Who has not seen a translation for a business that has gone terribly wrong?
We have a giggle and move on. For a business that can mean loss of customers and business.
There have been many cases where an ad or a brochure have been translated. Wrong words have been used and it has completely changed the meaning and the message has been lost. Often it happens due to the different ways that countries word their sentences. A sentence that is correct in one language, may translate into something different in another language.
“Come alive with the Pepsi generation”
When Pepsi was trying to translate its famous slogan into Chinese, it didn’t go so well. Not sure what people in China must have thought of Pepsi and its new slogan. The new slogan promised to “bring your ancestors back from the grave”.
“Turn it loose”
This was the Coors beer slogan. Translated into Spanish it is: “Suffer from diarrhoea.”
The HSBC bank had to launch a $10 million rebranding campaign to repair the damage done by their ad. Its catchphrase “Assume Nothing” was mistranslated as “Do Nothing” in different countries.
IKEA and their unique names went a little far with this one. It tried to sell its “Fartfull” children’s mobile workbench in the US. “Fart” means “speedy” in Swedish, but in the US, it obviously means something totally different. The “Fartfull” workbench made a speedy removal from shelves.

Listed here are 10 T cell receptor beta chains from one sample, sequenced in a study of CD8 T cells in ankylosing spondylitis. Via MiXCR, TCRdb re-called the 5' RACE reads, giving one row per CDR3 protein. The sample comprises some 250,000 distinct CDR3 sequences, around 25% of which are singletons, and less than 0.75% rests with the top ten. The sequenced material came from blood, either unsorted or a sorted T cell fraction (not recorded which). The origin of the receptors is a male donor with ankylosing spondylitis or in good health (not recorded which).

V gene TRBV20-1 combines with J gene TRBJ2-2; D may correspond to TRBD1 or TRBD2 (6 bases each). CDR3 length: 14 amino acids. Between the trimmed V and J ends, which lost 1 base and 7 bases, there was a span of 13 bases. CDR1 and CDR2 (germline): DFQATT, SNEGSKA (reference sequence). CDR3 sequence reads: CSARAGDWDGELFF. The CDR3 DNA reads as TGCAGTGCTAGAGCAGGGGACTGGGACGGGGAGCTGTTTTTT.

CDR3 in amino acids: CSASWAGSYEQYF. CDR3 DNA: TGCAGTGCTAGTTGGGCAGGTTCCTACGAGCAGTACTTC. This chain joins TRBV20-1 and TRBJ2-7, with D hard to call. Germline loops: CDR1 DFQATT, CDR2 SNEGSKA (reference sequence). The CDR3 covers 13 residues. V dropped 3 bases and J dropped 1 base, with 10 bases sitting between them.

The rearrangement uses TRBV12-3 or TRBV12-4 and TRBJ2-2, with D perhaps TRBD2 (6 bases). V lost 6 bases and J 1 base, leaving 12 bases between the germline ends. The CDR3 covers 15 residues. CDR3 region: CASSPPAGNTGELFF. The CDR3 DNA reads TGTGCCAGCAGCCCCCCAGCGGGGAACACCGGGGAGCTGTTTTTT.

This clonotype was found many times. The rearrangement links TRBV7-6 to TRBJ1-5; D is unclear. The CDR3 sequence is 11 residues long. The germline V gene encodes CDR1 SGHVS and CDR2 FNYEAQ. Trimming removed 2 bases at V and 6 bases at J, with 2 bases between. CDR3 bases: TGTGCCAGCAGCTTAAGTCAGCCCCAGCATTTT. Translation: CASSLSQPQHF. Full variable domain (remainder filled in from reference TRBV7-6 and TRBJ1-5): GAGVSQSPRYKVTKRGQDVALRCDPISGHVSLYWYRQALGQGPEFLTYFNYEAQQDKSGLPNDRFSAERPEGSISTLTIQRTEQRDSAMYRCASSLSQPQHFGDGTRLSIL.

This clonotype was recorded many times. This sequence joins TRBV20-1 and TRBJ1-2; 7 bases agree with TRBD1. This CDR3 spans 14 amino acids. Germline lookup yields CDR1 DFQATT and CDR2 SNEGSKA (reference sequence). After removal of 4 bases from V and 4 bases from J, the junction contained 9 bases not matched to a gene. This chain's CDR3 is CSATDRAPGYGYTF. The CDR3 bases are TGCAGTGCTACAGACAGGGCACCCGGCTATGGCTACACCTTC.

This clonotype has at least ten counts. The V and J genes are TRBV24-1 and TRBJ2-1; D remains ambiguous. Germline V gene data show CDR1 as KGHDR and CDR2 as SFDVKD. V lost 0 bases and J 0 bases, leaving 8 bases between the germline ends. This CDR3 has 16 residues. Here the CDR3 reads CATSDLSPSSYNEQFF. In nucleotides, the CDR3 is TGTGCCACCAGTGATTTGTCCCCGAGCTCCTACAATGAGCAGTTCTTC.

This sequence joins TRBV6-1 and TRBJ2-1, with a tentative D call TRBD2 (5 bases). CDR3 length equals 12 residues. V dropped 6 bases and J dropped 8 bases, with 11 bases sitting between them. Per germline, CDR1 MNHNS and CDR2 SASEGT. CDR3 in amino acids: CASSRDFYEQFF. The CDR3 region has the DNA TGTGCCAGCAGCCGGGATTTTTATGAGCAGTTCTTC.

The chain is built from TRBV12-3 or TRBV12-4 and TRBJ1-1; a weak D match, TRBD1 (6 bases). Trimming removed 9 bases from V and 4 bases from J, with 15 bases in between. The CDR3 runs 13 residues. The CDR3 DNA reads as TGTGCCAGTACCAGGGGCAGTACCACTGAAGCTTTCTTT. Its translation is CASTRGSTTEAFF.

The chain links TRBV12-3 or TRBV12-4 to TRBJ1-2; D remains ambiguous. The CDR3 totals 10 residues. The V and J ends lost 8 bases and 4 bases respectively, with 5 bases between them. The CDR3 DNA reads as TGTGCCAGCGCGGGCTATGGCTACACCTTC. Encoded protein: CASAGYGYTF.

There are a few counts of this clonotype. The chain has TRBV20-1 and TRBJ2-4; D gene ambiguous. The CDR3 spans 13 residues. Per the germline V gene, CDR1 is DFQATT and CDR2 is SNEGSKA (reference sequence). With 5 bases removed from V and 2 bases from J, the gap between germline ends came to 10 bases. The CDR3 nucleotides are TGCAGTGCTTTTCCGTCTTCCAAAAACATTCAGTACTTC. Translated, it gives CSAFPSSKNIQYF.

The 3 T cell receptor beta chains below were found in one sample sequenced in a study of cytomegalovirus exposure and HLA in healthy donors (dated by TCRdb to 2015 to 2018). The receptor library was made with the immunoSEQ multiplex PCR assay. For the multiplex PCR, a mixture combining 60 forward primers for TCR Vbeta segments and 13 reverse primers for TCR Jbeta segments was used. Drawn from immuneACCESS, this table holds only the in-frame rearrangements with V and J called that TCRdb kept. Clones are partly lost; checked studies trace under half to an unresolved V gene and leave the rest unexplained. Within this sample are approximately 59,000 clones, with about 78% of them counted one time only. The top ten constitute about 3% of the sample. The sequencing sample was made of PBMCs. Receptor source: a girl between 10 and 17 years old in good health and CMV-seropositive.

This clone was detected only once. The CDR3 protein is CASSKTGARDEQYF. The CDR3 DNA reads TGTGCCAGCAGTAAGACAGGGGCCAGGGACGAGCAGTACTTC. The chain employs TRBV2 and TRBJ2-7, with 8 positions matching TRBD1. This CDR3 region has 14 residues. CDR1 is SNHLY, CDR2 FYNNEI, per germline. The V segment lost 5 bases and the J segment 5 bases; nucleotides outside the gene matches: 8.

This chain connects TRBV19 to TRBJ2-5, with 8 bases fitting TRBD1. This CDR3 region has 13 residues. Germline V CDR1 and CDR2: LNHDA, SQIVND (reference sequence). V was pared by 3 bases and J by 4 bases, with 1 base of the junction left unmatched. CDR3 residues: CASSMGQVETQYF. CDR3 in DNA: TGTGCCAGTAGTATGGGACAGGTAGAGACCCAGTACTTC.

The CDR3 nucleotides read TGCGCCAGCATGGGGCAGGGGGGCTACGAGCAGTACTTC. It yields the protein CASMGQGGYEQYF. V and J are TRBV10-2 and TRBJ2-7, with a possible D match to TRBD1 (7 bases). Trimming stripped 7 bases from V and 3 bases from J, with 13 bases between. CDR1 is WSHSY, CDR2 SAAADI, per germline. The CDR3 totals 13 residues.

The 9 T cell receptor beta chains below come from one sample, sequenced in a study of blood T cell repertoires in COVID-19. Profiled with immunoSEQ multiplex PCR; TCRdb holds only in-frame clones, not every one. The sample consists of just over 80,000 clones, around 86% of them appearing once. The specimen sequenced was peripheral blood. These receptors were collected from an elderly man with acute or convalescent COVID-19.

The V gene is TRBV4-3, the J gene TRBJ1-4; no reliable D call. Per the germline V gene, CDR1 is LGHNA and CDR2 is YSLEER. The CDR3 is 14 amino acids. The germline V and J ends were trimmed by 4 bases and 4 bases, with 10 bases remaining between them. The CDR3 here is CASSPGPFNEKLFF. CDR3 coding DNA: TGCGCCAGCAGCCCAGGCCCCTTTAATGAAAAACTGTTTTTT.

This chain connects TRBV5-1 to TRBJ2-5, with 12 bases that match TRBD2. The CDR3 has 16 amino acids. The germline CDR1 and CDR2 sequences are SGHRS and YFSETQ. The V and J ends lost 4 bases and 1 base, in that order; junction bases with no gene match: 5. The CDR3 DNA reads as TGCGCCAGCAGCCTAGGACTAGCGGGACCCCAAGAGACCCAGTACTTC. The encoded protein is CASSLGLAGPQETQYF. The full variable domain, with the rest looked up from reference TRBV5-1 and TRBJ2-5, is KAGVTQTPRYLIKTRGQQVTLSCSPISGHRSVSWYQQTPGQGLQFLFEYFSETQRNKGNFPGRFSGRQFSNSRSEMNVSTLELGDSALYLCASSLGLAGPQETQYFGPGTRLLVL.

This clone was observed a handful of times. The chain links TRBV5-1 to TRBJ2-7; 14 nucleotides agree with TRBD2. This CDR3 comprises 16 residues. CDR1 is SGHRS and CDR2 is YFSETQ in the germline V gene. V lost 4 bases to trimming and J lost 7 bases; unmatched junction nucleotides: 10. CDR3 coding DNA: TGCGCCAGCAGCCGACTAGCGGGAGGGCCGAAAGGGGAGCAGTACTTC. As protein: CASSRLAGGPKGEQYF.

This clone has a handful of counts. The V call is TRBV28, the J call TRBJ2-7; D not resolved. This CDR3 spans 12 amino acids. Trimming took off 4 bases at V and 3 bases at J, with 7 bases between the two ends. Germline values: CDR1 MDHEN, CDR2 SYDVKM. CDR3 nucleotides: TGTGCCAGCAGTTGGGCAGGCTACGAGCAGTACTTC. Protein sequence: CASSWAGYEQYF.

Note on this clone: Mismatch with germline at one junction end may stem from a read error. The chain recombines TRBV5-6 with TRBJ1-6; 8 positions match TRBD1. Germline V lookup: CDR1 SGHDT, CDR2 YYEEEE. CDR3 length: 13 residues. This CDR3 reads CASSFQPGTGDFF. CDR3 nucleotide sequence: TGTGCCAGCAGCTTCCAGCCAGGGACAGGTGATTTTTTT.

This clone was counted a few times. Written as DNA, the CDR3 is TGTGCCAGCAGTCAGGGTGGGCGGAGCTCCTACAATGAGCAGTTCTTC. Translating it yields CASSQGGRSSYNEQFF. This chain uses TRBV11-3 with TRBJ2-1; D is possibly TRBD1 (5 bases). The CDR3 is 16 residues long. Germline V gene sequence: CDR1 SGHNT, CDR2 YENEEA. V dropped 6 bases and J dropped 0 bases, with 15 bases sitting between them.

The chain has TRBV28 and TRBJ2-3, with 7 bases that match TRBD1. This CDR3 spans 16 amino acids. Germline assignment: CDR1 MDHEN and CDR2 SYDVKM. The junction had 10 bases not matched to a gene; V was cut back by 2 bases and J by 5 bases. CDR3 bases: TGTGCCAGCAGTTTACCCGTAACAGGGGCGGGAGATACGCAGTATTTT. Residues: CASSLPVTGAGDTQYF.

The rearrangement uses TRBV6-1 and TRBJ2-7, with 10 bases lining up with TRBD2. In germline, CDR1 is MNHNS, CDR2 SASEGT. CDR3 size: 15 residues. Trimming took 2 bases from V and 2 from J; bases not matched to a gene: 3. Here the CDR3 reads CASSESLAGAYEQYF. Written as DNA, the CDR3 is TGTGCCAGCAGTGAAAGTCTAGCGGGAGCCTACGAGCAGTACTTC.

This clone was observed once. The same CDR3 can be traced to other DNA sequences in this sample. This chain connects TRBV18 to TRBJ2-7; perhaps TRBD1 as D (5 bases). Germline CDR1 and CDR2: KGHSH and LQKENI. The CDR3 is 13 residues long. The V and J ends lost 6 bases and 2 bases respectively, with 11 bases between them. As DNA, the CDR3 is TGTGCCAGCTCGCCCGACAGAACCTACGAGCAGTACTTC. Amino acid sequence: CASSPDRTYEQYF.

Marketing material for the Pope’s visit didn’t quite go to plan. To promote the Pope’s visit to Spanish speakers, a t-shirt was made with “I saw the Potato” (la Papa) instead of “I saw the Pope” (el Papa).
The American Dairy Association may need to rethink that one?
Their popular “Got Milk” campaign translated into Spanish as “Are you lactating?”
“It won’t leak in your pocket and embarrass you”
You would have thought that Parker Pens had made a new contraceptive pen.
This ad was mistranslated into Spanish as into “it won’t leak in your pocket and make you pregnant.”
“Fly in leather”
American Airlines came up with an interesting way to get Mexicans to fly with them. They advertised to first class passengers by promoting their campaign “Fly in leather.” The translation read “vuela en cuero” which means “fly naked” in Spanish.”
“Nothing sucks like an Electrolux”
Swedish household appliances giant, Electrolux, may have the best vacuum cleaner, but unfortunately not when it sucks. The American market was not impressed.
“The Mist Stick curling iron”
Clairol may need to come up with a different one to get the sales. Unfortunately, “mist” in German means “manure.” One little word is all it takes.
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